3. The ICT would have the power to compel disclosure of documents and other evidence and to interview any relevant person. If one wanted to increase accountability, one could introduce evidence under oath, making prosecution for perjury available.
  4. The ICT’s remit would be to establish, so far as is possible, the facts about any death arising out of the conflict, whether the perpetrator is known or not, where no successful prosecution had been commenced within one year of the death (this would help to inject promptness).
  5. The ICT would be under a duty to share any information uncovered with the complainant, who must be a properly interested person, unless –
  • it was necessary to withhold information to protect the right to life, or
  • to protect the right to privacy unless the interests of justice dictated otherwise.

If it was necessary to withhold information, then what was withheld would be kept to a minimum, for example names and addresses. There would be no national security or public interest exceptions to disclosure.

  1. Complainants would be entitled to copies of all documents and other evidence, e.g. videos that would be discoverable in any civil proceedings. The owners of any such evidence, for instance the PSNI, would be entitled to make representations as to why the evidence should not be disclosed, but the ICT would be the arbiter. Judicial review would be available to challenge decisions of the ICT to disclose or not to disclose.
  2. The ICT would publish reports summarising his or her findings in each case, unless requested by the complainant not to do so. However, the ICT would be entitled to publish against the complainant’s wishes if s/he concluded that it was in the public interest to do so.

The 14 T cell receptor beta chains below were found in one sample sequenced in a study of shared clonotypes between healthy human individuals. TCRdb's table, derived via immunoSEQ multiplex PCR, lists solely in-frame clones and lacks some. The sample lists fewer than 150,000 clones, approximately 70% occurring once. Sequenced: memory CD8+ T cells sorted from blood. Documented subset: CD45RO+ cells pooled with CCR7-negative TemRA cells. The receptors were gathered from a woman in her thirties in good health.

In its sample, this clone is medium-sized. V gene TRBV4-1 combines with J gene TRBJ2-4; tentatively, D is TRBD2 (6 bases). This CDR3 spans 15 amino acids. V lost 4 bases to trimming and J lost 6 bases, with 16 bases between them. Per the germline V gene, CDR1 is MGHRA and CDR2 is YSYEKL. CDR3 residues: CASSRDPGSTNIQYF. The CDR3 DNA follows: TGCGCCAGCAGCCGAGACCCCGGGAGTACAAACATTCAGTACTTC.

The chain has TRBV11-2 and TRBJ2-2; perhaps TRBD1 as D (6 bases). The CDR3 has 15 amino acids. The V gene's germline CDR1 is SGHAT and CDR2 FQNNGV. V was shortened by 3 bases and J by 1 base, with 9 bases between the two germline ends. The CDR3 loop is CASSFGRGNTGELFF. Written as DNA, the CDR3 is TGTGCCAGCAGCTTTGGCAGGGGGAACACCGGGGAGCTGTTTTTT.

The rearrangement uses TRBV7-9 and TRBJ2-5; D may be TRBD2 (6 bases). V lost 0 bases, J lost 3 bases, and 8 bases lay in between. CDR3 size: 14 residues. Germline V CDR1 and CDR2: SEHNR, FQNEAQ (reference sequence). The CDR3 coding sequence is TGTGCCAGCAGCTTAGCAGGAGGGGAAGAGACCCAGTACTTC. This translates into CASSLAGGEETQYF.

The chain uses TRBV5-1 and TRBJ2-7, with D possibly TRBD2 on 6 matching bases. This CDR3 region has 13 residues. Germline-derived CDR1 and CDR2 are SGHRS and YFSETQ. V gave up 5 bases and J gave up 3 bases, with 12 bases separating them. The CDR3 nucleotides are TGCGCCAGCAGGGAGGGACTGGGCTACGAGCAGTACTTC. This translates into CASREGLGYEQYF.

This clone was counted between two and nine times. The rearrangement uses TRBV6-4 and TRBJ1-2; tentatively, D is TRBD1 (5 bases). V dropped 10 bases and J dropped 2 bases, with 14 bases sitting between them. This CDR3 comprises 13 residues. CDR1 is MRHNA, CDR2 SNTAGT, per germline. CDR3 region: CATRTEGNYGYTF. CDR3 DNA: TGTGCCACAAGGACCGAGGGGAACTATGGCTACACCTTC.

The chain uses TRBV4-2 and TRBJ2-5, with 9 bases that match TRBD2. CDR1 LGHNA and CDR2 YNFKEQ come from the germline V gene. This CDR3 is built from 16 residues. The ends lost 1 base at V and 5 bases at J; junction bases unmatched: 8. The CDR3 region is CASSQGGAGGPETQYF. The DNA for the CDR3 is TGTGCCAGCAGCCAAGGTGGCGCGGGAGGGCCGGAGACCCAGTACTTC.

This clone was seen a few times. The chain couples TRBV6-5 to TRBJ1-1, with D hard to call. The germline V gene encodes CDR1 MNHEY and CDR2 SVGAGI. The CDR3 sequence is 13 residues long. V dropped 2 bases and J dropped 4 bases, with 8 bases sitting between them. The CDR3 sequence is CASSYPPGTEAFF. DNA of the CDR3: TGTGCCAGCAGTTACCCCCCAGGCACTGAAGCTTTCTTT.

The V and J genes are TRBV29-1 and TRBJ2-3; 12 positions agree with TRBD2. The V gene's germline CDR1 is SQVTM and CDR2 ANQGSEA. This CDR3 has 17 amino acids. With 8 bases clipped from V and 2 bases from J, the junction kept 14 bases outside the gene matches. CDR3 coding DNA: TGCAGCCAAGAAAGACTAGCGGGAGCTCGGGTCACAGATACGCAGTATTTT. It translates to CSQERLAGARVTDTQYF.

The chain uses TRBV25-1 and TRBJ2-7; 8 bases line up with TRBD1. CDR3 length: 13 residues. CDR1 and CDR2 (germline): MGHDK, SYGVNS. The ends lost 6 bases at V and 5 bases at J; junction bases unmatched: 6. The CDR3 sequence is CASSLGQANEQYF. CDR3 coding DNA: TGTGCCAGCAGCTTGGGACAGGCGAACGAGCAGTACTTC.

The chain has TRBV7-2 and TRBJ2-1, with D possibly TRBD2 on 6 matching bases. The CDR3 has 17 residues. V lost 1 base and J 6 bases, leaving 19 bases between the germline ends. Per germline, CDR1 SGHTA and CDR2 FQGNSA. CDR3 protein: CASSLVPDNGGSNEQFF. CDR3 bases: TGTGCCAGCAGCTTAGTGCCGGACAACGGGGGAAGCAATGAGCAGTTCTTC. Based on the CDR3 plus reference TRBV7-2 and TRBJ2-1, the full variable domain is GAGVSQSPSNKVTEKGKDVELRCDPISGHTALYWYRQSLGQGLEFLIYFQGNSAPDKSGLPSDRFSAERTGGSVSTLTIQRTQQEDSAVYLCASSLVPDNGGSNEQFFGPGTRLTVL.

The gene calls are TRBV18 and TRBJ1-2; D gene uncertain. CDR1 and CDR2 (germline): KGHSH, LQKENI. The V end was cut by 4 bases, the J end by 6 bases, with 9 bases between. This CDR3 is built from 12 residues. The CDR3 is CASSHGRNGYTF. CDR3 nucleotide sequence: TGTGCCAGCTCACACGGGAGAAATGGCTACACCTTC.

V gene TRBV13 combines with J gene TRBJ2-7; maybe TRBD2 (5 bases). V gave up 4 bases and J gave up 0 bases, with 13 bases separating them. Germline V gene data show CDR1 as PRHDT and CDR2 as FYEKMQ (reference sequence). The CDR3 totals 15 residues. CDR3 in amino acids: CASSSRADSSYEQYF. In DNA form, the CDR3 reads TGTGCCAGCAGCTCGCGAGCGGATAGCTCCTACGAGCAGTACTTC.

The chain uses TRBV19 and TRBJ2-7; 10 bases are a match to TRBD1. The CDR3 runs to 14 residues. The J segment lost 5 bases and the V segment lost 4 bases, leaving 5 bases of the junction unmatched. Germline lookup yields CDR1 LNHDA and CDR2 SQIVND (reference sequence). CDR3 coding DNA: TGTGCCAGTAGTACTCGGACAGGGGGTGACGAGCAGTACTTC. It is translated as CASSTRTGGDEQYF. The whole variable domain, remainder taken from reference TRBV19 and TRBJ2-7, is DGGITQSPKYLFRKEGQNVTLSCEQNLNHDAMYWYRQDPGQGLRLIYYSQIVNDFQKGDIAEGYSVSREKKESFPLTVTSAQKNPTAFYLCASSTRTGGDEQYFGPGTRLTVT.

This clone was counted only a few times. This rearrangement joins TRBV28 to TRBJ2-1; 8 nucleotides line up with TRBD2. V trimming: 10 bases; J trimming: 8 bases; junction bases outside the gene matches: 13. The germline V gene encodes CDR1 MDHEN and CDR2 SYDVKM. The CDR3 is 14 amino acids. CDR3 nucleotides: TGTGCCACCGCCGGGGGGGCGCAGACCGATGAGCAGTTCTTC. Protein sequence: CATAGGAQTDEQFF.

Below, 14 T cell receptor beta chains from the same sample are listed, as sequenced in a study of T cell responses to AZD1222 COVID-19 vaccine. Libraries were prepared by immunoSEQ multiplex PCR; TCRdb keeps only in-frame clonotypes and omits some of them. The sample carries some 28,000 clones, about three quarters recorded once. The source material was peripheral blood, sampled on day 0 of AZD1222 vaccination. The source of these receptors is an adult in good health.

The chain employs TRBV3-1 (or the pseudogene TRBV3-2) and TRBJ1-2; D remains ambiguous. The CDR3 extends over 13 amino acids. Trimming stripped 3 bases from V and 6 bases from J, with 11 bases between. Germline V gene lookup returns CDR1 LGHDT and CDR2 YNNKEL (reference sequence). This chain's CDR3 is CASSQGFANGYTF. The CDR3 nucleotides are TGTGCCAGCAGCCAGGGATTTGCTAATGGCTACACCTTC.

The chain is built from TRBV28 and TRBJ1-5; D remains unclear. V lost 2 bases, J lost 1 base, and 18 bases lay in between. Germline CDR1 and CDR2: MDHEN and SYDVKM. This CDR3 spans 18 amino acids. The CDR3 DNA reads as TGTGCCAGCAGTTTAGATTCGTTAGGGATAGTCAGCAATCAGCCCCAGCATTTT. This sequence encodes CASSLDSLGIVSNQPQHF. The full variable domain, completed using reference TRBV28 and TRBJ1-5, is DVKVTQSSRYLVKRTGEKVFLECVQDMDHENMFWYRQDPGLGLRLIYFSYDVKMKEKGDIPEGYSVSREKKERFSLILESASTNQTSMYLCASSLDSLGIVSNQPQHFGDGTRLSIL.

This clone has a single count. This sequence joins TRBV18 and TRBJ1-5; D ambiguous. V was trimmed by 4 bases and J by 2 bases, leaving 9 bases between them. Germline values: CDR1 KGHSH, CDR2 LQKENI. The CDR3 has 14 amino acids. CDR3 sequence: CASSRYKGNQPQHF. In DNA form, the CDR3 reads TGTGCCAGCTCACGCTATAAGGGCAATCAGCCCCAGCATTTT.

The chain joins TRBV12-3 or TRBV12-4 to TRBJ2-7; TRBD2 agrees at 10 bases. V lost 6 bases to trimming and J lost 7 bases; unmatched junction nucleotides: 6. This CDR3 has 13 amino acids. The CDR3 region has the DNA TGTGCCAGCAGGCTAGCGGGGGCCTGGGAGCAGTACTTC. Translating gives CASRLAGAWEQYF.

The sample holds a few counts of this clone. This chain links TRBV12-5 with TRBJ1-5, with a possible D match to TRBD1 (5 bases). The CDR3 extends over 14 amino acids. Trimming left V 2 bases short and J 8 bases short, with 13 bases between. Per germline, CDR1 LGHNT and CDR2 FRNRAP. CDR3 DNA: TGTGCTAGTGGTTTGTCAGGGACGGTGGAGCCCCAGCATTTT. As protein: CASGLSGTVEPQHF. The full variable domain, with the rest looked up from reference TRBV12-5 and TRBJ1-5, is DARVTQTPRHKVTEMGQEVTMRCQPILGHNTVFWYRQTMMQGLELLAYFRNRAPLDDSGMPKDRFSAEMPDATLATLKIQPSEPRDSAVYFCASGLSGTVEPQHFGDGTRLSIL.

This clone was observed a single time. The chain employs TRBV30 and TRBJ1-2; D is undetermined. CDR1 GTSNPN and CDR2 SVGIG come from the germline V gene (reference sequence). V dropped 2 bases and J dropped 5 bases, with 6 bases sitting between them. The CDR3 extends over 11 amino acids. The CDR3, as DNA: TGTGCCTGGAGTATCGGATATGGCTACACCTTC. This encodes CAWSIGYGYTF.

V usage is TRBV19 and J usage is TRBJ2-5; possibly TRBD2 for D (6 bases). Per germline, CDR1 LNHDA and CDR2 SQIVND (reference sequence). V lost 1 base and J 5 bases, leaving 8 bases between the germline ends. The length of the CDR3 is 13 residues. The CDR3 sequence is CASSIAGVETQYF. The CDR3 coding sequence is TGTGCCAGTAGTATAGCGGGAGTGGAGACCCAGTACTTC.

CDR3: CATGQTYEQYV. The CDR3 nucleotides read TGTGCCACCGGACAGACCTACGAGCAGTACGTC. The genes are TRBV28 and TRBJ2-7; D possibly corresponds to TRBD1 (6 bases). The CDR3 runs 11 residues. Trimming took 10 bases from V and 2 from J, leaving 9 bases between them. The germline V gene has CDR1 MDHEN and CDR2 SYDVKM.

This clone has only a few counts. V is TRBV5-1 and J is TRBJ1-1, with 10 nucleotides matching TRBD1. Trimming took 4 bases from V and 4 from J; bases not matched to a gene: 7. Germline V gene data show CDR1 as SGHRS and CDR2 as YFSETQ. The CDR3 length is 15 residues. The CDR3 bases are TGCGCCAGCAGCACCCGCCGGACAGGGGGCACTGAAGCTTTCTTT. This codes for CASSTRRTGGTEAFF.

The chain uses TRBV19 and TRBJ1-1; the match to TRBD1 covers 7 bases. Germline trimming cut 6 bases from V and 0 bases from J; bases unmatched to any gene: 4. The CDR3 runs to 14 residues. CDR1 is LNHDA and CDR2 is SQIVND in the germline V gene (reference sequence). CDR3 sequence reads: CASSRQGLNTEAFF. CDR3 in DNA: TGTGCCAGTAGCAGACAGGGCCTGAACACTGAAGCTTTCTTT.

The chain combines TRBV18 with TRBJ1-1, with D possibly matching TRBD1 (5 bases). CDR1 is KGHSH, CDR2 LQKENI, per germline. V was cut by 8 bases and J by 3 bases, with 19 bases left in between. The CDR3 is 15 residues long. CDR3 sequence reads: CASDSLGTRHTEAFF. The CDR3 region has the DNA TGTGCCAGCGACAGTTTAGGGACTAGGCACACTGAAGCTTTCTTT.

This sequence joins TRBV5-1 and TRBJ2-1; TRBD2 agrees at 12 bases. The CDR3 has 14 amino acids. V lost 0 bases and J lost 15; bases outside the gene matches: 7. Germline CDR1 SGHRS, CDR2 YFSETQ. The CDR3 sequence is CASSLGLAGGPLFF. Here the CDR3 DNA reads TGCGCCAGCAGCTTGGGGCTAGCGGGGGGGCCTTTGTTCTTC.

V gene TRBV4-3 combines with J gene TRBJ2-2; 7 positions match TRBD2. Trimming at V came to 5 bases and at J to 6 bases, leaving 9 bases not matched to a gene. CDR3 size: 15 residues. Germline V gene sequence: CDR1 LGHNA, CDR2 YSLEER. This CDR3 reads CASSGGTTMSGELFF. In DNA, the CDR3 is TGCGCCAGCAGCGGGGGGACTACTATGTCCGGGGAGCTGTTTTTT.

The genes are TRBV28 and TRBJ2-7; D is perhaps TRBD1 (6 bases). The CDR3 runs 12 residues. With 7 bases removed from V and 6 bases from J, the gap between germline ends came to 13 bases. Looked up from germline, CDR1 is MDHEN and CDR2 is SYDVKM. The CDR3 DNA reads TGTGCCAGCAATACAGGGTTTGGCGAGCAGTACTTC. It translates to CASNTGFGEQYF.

3. The ICT would also have the power to make recommendations arising out of his or her findings. Notice of recommendations would be served on the relevant person or body who would have three months to publish their response. Failure to implement a recommendation would be subject to judicial review.
  4. The ICT would also lay an annual report before parliament, describing the work of the office in the preceding year and making any general recommendations arising out of the work that was not case-specific. The report would include statistics about complainants, victims and perpetrators; the time taken by the ICT to deal with cases; details of the number of case-specific recommendations made and the compliance rate; etc. The report would be published and debated.
  5. The PSNI, DPP, Police Ombudsman and any other relevant body would be put under a statutory duty to comply with any request by the ICT for disclosure, information or co-operation, and to establish liaison units to facilitate the work of the ICT.
  6. The ICT would be put under a duty to complete investigations within one year, and would be given the necessary resources to comply. To make this manageable, the ICT could impose a quota of cases (say 50 or 100) to be dealt with each year, and could put cases on a waiting list.

Lifetime of the Ict’s Office

Initially, the ICT could be appointed for a period of three years, with the appointer given the discretion to renew for periods of between one and three years thereafter, depending on workload.

Advantages of the Proposal

  • The ICT is independent.
  • It puts victims’ rights to the fore. It also facilitates closure and allows at least some people to move on.
  • It covers all killings arising from the conflict.
  • Such a mechanism would be cheaper than public inquiries and may avoid costly litigation.
  • It does not remove any existing legal rights, but it may avoid the need for some litigation.
  • It allows the PSNI and the DPP to manage the administrative burden of “cold” cases.
  • Lessons learned from this process would feed back into policing and the administration of justice.
  • It provides a potential model for dealing with other contentious deaths, such as deaths in custody.


RW (UK) will continue to assist our clients who are engaged with the HET review process and continue to produce material and analysis on behalf of clients. However, we have made it clear in the past (and we repeat) that the HET is not Article 2 compliant and has lost the confidence of the public. For the reasons set out, a PSNI legacy team would not be a sufficiently independent and adequate solution.

Hanne Stevens
30th January 2015